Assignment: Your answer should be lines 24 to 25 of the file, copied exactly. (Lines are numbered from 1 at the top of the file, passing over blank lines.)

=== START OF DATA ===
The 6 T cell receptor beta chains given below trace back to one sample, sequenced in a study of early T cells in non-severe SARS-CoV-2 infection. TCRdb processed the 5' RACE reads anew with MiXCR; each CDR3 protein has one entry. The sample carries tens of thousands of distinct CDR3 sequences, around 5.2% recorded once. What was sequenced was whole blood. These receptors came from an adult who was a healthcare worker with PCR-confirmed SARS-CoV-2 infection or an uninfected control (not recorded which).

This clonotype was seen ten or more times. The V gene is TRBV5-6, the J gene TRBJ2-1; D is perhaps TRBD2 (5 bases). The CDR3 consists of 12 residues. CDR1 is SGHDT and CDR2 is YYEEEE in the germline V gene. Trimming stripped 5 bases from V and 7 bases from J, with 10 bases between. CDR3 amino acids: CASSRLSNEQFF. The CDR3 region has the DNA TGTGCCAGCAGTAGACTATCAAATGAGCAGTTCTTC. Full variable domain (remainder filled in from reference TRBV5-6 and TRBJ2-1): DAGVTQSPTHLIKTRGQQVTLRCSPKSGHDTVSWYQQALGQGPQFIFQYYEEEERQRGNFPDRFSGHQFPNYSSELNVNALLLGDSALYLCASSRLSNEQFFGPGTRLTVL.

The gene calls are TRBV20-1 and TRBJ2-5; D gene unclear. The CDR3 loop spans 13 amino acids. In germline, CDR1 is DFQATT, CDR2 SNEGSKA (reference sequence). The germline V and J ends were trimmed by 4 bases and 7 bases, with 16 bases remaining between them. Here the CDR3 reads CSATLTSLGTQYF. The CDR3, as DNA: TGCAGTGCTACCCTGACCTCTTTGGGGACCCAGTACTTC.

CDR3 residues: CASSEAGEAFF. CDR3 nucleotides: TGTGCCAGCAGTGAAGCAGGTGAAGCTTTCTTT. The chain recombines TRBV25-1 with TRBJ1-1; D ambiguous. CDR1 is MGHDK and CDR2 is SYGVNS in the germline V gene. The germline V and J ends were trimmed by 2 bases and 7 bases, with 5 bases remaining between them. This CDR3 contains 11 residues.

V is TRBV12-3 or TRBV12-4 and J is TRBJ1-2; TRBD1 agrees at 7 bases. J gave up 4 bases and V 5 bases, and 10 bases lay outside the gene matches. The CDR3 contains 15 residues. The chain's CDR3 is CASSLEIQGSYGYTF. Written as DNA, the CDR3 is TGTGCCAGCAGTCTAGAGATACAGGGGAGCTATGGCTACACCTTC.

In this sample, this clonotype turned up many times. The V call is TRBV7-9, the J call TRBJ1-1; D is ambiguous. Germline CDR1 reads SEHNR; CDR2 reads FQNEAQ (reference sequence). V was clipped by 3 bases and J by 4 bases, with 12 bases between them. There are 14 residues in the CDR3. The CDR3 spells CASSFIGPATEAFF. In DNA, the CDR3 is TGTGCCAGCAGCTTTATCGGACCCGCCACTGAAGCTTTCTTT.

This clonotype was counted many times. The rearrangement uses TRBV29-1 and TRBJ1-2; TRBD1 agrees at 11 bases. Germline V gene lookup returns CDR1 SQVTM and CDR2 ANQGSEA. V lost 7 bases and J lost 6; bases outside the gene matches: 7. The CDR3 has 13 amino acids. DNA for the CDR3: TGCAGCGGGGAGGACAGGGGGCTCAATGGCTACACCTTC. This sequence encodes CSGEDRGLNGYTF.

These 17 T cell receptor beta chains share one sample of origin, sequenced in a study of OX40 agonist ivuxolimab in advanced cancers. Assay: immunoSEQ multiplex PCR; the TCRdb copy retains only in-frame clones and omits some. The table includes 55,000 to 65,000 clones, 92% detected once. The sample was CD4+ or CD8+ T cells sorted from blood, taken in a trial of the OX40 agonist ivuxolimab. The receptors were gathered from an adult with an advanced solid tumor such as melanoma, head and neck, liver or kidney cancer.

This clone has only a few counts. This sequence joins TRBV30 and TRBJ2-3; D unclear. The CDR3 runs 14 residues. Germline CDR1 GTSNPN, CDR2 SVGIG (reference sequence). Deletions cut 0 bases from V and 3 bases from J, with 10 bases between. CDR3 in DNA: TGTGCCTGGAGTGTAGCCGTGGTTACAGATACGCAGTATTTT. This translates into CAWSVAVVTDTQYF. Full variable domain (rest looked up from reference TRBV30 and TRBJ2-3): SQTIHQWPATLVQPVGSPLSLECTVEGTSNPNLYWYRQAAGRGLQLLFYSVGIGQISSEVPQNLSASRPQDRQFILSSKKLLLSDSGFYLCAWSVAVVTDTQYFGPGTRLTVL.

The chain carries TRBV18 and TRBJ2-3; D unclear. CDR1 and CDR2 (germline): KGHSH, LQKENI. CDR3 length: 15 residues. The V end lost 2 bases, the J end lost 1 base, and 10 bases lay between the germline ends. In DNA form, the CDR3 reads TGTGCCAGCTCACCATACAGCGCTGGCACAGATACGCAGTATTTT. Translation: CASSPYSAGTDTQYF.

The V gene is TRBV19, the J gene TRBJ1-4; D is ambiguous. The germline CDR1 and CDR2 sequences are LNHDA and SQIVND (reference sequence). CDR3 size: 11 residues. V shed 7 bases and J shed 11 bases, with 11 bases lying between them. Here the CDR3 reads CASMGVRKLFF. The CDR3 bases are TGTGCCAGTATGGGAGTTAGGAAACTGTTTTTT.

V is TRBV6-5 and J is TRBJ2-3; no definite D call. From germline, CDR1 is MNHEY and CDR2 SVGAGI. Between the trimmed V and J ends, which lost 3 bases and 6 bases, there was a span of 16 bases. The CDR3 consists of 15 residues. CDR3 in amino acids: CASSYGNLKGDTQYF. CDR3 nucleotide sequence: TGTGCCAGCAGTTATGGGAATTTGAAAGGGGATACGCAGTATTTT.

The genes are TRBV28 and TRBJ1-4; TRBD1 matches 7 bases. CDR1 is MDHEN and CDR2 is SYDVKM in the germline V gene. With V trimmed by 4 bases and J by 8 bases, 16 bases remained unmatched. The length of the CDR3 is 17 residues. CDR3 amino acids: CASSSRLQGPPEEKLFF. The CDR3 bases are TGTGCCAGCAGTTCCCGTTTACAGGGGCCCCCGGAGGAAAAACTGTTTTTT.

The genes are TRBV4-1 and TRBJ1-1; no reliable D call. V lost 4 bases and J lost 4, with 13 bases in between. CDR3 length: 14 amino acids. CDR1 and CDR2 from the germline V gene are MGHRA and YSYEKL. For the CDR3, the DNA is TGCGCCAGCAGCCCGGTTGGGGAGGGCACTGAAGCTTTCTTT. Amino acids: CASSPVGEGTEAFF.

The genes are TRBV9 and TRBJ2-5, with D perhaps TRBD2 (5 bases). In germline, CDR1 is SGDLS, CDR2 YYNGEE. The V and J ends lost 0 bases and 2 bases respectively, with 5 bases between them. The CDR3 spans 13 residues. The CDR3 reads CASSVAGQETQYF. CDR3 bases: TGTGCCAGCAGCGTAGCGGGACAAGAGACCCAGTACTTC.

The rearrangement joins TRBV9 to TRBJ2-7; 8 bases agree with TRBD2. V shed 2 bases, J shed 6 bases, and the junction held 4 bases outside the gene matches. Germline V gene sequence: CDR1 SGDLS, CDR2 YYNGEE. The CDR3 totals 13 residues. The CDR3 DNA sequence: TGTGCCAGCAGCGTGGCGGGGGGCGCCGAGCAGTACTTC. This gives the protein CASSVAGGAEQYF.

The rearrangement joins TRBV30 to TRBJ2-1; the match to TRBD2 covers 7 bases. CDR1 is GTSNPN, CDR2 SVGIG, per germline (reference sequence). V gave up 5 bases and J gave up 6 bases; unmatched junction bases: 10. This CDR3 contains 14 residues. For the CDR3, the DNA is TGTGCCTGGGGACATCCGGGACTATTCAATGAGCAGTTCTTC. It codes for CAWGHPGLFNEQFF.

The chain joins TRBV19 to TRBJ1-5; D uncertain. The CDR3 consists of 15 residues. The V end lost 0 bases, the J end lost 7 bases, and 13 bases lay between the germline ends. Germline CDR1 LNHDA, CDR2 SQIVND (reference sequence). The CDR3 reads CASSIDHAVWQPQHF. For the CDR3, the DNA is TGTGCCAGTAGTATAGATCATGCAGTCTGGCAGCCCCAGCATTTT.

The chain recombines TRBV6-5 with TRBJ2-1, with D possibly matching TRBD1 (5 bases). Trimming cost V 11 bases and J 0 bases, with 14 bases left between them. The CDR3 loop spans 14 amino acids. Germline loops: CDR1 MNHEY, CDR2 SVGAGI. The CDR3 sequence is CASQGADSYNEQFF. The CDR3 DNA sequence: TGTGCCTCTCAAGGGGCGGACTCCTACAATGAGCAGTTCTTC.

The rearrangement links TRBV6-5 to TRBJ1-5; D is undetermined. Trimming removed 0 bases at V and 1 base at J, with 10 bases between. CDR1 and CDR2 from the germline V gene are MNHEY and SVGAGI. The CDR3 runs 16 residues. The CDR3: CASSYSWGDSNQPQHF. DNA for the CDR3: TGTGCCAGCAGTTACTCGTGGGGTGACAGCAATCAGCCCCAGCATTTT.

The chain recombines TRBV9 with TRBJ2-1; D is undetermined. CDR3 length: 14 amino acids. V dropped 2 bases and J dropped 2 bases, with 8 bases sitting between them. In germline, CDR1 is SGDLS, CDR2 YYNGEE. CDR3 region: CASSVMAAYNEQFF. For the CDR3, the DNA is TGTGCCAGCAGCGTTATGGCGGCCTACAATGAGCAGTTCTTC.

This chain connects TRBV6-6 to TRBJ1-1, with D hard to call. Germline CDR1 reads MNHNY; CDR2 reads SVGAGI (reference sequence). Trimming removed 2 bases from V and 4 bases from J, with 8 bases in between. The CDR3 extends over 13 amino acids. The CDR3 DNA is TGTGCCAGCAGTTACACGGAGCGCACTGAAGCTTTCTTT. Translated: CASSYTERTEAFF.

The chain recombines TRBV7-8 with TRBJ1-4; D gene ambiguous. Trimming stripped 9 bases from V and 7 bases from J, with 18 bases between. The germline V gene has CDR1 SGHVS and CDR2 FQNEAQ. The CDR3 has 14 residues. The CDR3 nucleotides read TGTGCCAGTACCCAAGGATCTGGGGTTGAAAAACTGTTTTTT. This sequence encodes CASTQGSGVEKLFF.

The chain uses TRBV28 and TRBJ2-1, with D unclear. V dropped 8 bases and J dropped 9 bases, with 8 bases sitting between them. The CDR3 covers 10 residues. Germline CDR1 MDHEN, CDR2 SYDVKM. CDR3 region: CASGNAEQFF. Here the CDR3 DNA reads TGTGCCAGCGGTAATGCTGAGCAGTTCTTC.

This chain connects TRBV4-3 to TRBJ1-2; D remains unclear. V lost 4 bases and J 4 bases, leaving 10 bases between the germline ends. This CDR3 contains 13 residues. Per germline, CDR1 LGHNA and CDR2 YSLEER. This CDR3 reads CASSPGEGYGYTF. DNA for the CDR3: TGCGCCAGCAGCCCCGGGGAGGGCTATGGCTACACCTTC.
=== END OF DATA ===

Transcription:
The chain uses TRBV28 and TRBJ2-1, with D unclear. V dropped 8 bases and J dropped 9 bases, with 8 bases sitting between them. The CDR3 covers 10 residues. Germline CDR1 MDHEN, CDR2 SYDVKM. CDR3 region: CASGNAEQFF. Here the CDR3 DNA reads TGTGCCAGCGGTAATGCTGAGCAGTTCTTC.

This chain connects TRBV4-3 to TRBJ1-2; D remains unclear. V lost 4 bases and J 4 bases, leaving 10 bases between the germline ends. This CDR3 contains 13 residues. Per germline, CDR1 LGHNA and CDR2 YSLEER. This CDR3 reads CASSPGEGYGYTF. DNA for the CDR3: TGCGCCAGCAGCCCCGGGGAGGGCTATGGCTACACCTTC.